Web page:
The University of Connecticut Undergraduate Student Government held an emergency meeting to discuss the veto on a statement denouncing the Capitol riot and white supremacy.
Wednesday night, the USG Senate voted 24-12-1 in favor of overriding the veto President Hernandez issued last week.
The legislation denouncing white supremacy and the riot of the US Capitol will go into effect immediately.
Undergraduate senators found the veto from President Hernandez to be a confusing surprise.
“I thought USG was about moving forward but this feels like a step backwards,” Jessica Delgado, a USG senator said. “If you are against racism as an organization, I don’t understand why we are debating a veto to make a statement denouncing white supremacy and the capitol riots.”
“I thought usg was about moving forward but this feels like a step backwards.”
Productivity can be an issue in USG according to resigned senate member, Sam Zelin.
“The Senate would often see an issue that would really affect the student body and have these big debates about tiny issues rather than tackling the issue,” Zelin said. “When you veto this bill, you veto a call against white supremacy.”
Some senators showed support for Hernandez’s veto because the statement is too partisan.
“Defund UCPD has too big of an impact to be an issue that a reasonable person can call a semantic issue,” Anissa Jahal, USG Senate member said. “Keeping USG nonpartisan is a goal that should be strived for because we are an organization that is supposed to represent the entire student body, not just one side.”
No amendments or changes were suggested for the legislation before Hernandez submitted his veto.
“When you veto this bill, you veto a call against white supremacy.”
“It’s really exhausting to be a part of USG and it is more exhausting when things like this happen,” Delgado said. “The president, vice president and the chief diversity officer had the time to amend this legislation but never took the opportunity, so we weren’t expecting the veto.”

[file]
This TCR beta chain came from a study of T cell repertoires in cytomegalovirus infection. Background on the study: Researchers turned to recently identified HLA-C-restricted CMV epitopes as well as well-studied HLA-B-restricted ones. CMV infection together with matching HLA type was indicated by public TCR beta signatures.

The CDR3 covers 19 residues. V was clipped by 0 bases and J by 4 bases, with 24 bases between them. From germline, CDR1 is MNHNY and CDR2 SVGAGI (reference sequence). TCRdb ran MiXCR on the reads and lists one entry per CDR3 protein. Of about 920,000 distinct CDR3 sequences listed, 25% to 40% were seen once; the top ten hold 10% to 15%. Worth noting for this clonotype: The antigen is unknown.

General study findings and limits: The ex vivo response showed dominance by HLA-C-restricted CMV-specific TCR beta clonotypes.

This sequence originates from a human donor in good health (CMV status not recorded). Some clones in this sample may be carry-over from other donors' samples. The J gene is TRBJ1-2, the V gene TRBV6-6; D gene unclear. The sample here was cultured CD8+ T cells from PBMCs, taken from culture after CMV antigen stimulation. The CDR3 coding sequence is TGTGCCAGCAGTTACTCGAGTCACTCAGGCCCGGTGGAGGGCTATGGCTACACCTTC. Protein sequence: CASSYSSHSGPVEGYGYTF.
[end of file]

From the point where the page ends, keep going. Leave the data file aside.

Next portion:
Damani Douglas, chief diversity officer, supports reinstating the Connecticut Commitment and Defund UCPD, despite being in favor of the veto.
“I did work with Senator Hill and Mack ahead of time to come to a compromise about some of the clauses on the legislation,” Douglas said. “In my own advocacy, I am not in favor of calling people out for not doing more without suggesting more that they could have done.”
“For so long USG has hid behind the safety shield of nonpartisanship, but it is a waste of time to sit idly by and worry about partisanship when the lives of people of color are on the line.”
Senate members voiced concern on partisanship, and said this vote will indicate whether USG remains non-partisan in the future.
“This veto is indicative of what is wrong with this organization,” Darren Mack, Senate member said. “For so long USG has hid behind the safety shield of nonpartisanship, but it is a waste of time to sit idly by and worry about partisanship when the lives of people of color are on the line.”
After the vote was cast, Hill issued their resignation from the USG Senate, citing irreconcilable differences between the current president and themself.